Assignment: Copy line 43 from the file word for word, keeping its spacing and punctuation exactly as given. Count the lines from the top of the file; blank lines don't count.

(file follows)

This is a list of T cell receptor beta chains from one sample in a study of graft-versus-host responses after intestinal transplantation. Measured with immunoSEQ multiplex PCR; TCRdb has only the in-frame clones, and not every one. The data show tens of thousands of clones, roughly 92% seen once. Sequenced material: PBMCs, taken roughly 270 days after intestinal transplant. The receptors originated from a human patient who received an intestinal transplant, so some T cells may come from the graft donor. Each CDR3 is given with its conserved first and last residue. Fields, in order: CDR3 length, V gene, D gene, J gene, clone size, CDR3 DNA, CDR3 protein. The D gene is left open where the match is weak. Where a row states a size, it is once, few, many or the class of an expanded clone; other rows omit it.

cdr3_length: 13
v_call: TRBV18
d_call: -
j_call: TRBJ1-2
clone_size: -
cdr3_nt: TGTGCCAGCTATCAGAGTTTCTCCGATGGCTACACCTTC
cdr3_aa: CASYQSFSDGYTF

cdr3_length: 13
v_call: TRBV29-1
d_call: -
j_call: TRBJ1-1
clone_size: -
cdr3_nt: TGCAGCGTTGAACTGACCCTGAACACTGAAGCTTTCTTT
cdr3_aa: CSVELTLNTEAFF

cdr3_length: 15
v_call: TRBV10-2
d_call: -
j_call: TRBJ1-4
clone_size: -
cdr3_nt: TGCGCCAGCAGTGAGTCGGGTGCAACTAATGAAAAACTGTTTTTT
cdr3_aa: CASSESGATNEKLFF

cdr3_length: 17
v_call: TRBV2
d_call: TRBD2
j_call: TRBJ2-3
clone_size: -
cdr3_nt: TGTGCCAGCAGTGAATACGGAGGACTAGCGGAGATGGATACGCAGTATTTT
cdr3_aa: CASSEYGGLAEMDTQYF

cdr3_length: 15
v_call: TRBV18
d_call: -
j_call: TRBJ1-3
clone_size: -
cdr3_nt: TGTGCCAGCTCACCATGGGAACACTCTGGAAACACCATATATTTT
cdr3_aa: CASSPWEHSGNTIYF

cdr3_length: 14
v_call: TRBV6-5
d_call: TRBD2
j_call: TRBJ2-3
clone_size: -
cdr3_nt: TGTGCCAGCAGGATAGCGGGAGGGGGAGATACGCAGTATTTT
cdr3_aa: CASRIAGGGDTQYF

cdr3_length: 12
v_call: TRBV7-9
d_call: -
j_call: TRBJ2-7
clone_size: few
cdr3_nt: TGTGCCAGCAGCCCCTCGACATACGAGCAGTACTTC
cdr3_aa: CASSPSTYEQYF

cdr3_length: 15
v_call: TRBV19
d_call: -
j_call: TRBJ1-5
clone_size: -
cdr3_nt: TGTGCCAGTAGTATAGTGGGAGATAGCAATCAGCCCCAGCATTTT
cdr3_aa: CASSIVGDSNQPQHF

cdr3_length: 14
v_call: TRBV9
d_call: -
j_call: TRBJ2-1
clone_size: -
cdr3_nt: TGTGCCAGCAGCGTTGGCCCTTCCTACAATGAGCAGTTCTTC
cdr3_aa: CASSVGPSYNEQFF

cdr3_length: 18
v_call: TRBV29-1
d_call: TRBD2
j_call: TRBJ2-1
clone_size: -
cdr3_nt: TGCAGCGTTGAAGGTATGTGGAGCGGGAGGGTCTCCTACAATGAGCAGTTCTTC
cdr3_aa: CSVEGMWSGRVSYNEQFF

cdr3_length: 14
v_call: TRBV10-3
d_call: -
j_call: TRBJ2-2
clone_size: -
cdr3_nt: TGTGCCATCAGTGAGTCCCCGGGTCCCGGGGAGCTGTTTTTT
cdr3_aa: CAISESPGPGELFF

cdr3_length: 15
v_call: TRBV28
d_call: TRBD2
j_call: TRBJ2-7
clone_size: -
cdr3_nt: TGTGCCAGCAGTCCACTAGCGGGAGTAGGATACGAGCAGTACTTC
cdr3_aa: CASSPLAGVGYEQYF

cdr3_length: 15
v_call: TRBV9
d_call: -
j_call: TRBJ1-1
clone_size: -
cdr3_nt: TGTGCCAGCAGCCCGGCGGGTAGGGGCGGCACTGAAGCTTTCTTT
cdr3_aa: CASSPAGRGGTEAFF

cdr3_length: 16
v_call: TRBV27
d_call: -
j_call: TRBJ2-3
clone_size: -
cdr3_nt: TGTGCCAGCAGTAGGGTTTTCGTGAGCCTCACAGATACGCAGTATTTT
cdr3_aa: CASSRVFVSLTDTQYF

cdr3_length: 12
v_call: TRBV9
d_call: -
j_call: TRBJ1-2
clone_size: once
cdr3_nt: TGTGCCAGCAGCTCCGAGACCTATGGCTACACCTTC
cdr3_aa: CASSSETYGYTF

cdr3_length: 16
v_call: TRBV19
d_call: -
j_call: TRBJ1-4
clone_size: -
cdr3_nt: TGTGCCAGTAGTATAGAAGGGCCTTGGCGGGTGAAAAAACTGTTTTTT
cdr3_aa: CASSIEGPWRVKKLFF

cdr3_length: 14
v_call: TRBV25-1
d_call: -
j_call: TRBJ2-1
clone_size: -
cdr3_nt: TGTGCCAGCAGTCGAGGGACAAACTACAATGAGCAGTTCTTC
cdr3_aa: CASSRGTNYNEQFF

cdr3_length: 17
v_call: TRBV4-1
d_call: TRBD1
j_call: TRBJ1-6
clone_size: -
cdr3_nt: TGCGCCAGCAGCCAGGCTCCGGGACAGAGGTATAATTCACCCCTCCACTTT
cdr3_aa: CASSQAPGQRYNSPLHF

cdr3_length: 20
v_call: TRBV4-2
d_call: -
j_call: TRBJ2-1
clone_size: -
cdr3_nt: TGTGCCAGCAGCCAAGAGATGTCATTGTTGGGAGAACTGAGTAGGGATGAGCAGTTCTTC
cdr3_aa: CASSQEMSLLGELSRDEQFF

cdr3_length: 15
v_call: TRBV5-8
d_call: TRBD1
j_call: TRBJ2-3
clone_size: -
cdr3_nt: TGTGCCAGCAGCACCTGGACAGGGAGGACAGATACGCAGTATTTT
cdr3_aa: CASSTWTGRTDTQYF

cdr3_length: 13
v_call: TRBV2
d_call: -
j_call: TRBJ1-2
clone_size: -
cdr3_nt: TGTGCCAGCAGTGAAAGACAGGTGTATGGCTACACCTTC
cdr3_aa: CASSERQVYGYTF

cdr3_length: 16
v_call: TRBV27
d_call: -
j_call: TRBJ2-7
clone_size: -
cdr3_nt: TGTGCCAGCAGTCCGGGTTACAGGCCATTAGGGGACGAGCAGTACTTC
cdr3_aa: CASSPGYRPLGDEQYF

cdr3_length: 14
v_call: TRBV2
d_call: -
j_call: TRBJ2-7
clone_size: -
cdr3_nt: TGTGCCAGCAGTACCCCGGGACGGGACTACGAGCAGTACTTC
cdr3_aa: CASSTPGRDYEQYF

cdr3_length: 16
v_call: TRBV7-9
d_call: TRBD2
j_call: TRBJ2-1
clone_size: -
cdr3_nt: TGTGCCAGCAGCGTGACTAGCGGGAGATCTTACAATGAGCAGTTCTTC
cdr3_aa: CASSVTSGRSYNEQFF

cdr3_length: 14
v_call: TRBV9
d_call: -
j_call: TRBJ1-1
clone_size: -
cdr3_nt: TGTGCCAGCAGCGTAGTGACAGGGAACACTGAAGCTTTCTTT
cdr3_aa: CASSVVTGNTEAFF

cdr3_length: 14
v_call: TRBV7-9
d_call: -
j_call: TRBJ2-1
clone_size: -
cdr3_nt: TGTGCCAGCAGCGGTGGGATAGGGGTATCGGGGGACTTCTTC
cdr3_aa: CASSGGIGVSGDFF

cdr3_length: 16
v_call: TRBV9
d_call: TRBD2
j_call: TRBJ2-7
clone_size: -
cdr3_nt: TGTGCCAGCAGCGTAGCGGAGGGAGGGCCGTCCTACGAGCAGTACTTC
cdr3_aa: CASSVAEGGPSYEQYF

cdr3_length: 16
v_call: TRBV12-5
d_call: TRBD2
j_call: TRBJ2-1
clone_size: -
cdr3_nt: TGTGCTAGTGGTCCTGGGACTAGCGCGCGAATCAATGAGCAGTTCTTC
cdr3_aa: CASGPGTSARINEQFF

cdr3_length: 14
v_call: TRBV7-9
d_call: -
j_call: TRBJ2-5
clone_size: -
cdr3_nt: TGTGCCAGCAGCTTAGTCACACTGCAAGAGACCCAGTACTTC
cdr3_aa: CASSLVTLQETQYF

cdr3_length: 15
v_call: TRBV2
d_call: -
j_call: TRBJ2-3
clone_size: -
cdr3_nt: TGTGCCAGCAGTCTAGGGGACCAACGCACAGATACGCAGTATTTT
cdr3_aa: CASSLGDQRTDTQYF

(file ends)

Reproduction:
cdr3_aa: CASRIAGGGDTQYF